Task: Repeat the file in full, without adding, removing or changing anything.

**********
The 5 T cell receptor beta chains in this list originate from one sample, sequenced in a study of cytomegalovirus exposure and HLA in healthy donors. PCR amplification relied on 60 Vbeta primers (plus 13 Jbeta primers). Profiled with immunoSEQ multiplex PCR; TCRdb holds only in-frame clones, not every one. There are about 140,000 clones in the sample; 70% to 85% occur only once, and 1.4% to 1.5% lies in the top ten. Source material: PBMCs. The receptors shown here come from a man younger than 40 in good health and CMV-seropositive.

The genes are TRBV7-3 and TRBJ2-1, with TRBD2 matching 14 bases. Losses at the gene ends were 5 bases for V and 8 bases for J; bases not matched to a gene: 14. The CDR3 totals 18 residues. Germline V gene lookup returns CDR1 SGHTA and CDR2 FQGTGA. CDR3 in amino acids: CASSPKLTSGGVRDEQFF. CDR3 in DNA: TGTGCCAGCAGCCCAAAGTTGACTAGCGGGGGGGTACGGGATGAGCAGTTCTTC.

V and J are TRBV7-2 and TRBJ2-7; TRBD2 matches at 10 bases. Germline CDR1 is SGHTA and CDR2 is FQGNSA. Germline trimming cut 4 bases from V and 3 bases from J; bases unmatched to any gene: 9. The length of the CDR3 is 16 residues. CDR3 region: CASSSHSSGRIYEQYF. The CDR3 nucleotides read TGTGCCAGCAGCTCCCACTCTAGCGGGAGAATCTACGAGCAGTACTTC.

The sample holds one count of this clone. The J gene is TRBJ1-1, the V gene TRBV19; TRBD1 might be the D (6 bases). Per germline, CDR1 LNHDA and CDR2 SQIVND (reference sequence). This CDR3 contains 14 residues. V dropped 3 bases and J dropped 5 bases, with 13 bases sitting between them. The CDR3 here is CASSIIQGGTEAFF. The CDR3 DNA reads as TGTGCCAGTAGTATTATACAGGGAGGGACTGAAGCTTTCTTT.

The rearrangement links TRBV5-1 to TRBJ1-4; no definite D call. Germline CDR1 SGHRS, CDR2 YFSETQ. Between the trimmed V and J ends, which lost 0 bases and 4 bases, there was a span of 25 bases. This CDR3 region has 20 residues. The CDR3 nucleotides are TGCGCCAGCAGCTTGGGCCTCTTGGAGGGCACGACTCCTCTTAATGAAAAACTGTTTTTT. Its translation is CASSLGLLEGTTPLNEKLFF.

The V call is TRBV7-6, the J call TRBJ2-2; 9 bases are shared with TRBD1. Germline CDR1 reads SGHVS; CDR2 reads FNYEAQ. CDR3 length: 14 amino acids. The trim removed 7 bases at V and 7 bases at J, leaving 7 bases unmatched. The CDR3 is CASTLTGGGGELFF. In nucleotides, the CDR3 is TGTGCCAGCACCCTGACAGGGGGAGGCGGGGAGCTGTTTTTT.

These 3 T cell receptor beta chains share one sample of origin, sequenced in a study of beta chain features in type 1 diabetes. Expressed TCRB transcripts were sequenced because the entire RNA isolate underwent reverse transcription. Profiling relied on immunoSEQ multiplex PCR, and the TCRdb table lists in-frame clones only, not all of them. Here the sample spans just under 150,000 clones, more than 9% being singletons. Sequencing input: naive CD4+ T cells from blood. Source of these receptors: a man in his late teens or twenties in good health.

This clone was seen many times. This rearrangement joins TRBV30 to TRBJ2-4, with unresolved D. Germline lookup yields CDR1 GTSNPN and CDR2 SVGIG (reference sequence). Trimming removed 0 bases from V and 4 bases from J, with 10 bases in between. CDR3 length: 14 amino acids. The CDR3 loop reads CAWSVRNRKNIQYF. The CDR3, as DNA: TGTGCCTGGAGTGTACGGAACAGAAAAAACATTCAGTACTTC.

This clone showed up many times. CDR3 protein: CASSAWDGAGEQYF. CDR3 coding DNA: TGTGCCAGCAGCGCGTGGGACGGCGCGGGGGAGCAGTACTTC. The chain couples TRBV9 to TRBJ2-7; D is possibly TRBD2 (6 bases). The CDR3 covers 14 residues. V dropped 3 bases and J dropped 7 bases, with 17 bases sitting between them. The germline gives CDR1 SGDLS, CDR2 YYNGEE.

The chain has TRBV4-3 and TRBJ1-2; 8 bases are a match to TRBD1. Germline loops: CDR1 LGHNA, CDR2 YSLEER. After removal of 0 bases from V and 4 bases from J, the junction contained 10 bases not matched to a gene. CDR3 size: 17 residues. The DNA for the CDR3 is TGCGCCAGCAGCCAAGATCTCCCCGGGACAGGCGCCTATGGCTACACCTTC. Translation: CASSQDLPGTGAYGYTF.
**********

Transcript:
The 5 T cell receptor beta chains in this list originate from one sample, sequenced in a study of cytomegalovirus exposure and HLA in healthy donors. PCR amplification relied on 60 Vbeta primers (plus 13 Jbeta primers). Profiled with immunoSEQ multiplex PCR; TCRdb holds only in-frame clones, not every one. There are about 140,000 clones in the sample; 70% to 85% occur only once, and 1.4% to 1.5% lies in the top ten. Source material: PBMCs. The receptors shown here come from a man younger than 40 in good health and CMV-seropositive.

The genes are TRBV7-3 and TRBJ2-1, with TRBD2 matching 14 bases. Losses at the gene ends were 5 bases for V and 8 bases for J; bases not matched to a gene: 14. The CDR3 totals 18 residues. Germline V gene lookup returns CDR1 SGHTA and CDR2 FQGTGA. CDR3 in amino acids: CASSPKLTSGGVRDEQFF. CDR3 in DNA: TGTGCCAGCAGCCCAAAGTTGACTAGCGGGGGGGTACGGGATGAGCAGTTCTTC.

V and J are TRBV7-2 and TRBJ2-7; TRBD2 matches at 10 bases. Germline CDR1 is SGHTA and CDR2 is FQGNSA. Germline trimming cut 4 bases from V and 3 bases from J; bases unmatched to any gene: 9. The length of the CDR3 is 16 residues. CDR3 region: CASSSHSSGRIYEQYF. The CDR3 nucleotides read TGTGCCAGCAGCTCCCACTCTAGCGGGAGAATCTACGAGCAGTACTTC.

The sample holds one count of this clone. The J gene is TRBJ1-1, the V gene TRBV19; TRBD1 might be the D (6 bases). Per germline, CDR1 LNHDA and CDR2 SQIVND (reference sequence). This CDR3 contains 14 residues. V dropped 3 bases and J dropped 5 bases, with 13 bases sitting between them. The CDR3 here is CASSIIQGGTEAFF. The CDR3 DNA reads as TGTGCCAGTAGTATTATACAGGGAGGGACTGAAGCTTTCTTT.

The rearrangement links TRBV5-1 to TRBJ1-4; no definite D call. Germline CDR1 SGHRS, CDR2 YFSETQ. Between the trimmed V and J ends, which lost 0 bases and 4 bases, there was a span of 25 bases. This CDR3 region has 20 residues. The CDR3 nucleotides are TGCGCCAGCAGCTTGGGCCTCTTGGAGGGCACGACTCCTCTTAATGAAAAACTGTTTTTT. Its translation is CASSLGLLEGTTPLNEKLFF.

The V call is TRBV7-6, the J call TRBJ2-2; 9 bases are shared with TRBD1. Germline CDR1 reads SGHVS; CDR2 reads FNYEAQ. CDR3 length: 14 amino acids. The trim removed 7 bases at V and 7 bases at J, leaving 7 bases unmatched. The CDR3 is CASTLTGGGGELFF. In nucleotides, the CDR3 is TGTGCCAGCACCCTGACAGGGGGAGGCGGGGAGCTGTTTTTT.

These 3 T cell receptor beta chains share one sample of origin, sequenced in a study of beta chain features in type 1 diabetes. Expressed TCRB transcripts were sequenced because the entire RNA isolate underwent reverse transcription. Profiling relied on immunoSEQ multiplex PCR, and the TCRdb table lists in-frame clones only, not all of them. Here the sample spans just under 150,000 clones, more than 9% being singletons. Sequencing input: naive CD4+ T cells from blood. Source of these receptors: a man in his late teens or twenties in good health.

This clone was seen many times. This rearrangement joins TRBV30 to TRBJ2-4, with unresolved D. Germline lookup yields CDR1 GTSNPN and CDR2 SVGIG (reference sequence). Trimming removed 0 bases from V and 4 bases from J, with 10 bases in between. CDR3 length: 14 amino acids. The CDR3 loop reads CAWSVRNRKNIQYF. The CDR3, as DNA: TGTGCCTGGAGTGTACGGAACAGAAAAAACATTCAGTACTTC.

This clone showed up many times. CDR3 protein: CASSAWDGAGEQYF. CDR3 coding DNA: TGTGCCAGCAGCGCGTGGGACGGCGCGGGGGAGCAGTACTTC. The chain couples TRBV9 to TRBJ2-7; D is possibly TRBD2 (6 bases). The CDR3 covers 14 residues. V dropped 3 bases and J dropped 7 bases, with 17 bases sitting between them. The germline gives CDR1 SGDLS, CDR2 YYNGEE.

The chain has TRBV4-3 and TRBJ1-2; 8 bases are a match to TRBD1. Germline loops: CDR1 LGHNA, CDR2 YSLEER. After removal of 0 bases from V and 4 bases from J, the junction contained 10 bases not matched to a gene. CDR3 size: 17 residues. The DNA for the CDR3 is TGCGCCAGCAGCCAAGATCTCCCCGGGACAGGCGCCTATGGCTACACCTTC. Translation: CASSQDLPGTGAYGYTF.